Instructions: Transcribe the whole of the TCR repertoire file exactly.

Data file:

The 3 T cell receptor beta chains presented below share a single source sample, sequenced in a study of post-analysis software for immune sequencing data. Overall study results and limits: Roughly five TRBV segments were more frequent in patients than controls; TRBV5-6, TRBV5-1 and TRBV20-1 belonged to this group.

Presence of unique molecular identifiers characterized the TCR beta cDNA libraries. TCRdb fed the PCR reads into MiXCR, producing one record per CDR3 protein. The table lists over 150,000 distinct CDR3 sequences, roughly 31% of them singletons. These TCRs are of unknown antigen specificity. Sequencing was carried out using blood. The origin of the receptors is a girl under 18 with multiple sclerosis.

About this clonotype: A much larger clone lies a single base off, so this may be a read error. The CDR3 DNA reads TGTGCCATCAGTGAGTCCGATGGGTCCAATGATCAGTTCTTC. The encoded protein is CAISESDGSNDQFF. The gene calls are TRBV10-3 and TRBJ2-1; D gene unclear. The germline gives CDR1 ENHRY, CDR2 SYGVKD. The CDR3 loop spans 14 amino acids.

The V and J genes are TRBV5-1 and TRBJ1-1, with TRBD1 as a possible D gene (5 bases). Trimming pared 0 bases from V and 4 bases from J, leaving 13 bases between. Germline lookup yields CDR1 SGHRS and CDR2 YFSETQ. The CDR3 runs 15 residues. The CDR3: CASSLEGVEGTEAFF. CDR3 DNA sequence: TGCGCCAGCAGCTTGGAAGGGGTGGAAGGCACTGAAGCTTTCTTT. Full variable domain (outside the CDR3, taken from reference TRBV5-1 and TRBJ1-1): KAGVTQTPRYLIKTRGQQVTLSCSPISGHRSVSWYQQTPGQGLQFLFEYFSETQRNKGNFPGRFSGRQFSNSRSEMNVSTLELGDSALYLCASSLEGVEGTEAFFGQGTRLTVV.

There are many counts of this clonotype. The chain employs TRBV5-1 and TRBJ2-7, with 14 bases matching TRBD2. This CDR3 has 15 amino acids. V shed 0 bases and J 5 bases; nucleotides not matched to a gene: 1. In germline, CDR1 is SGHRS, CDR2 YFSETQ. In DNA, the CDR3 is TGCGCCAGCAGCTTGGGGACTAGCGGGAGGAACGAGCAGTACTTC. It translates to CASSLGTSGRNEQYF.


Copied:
The 3 T cell receptor beta chains presented below share a single source sample, sequenced in a study of post-analysis software for immune sequencing data. Overall study results and limits: Roughly five TRBV segments were more frequent in patients than controls; TRBV5-6, TRBV5-1 and TRBV20-1 belonged to this group.

Presence of unique molecular identifiers characterized the TCR beta cDNA libraries. TCRdb fed the PCR reads into MiXCR, producing one record per CDR3 protein. The table lists over 150,000 distinct CDR3 sequences, roughly 31% of them singletons. These TCRs are of unknown antigen specificity. Sequencing was carried out using blood. The origin of the receptors is a girl under 18 with multiple sclerosis.

About this clonotype: A much larger clone lies a single base off, so this may be a read error. The CDR3 DNA reads TGTGCCATCAGTGAGTCCGATGGGTCCAATGATCAGTTCTTC. The encoded protein is CAISESDGSNDQFF. The gene calls are TRBV10-3 and TRBJ2-1; D gene unclear. The germline gives CDR1 ENHRY, CDR2 SYGVKD. The CDR3 loop spans 14 amino acids.

The V and J genes are TRBV5-1 and TRBJ1-1, with TRBD1 as a possible D gene (5 bases). Trimming pared 0 bases from V and 4 bases from J, leaving 13 bases between. Germline lookup yields CDR1 SGHRS and CDR2 YFSETQ. The CDR3 runs 15 residues. The CDR3: CASSLEGVEGTEAFF. CDR3 DNA sequence: TGCGCCAGCAGCTTGGAAGGGGTGGAAGGCACTGAAGCTTTCTTT. Full variable domain (outside the CDR3, taken from reference TRBV5-1 and TRBJ1-1): KAGVTQTPRYLIKTRGQQVTLSCSPISGHRSVSWYQQTPGQGLQFLFEYFSETQRNKGNFPGRFSGRQFSNSRSEMNVSTLELGDSALYLCASSLEGVEGTEAFFGQGTRLTVV.

There are many counts of this clonotype. The chain employs TRBV5-1 and TRBJ2-7, with 14 bases matching TRBD2. This CDR3 has 15 amino acids. V shed 0 bases and J 5 bases; nucleotides not matched to a gene: 1. In germline, CDR1 is SGHRS, CDR2 YFSETQ. In DNA, the CDR3 is TGCGCCAGCAGCTTGGGGACTAGCGGGAGGAACGAGCAGTACTTC. It translates to CASSLGTSGRNEQYF.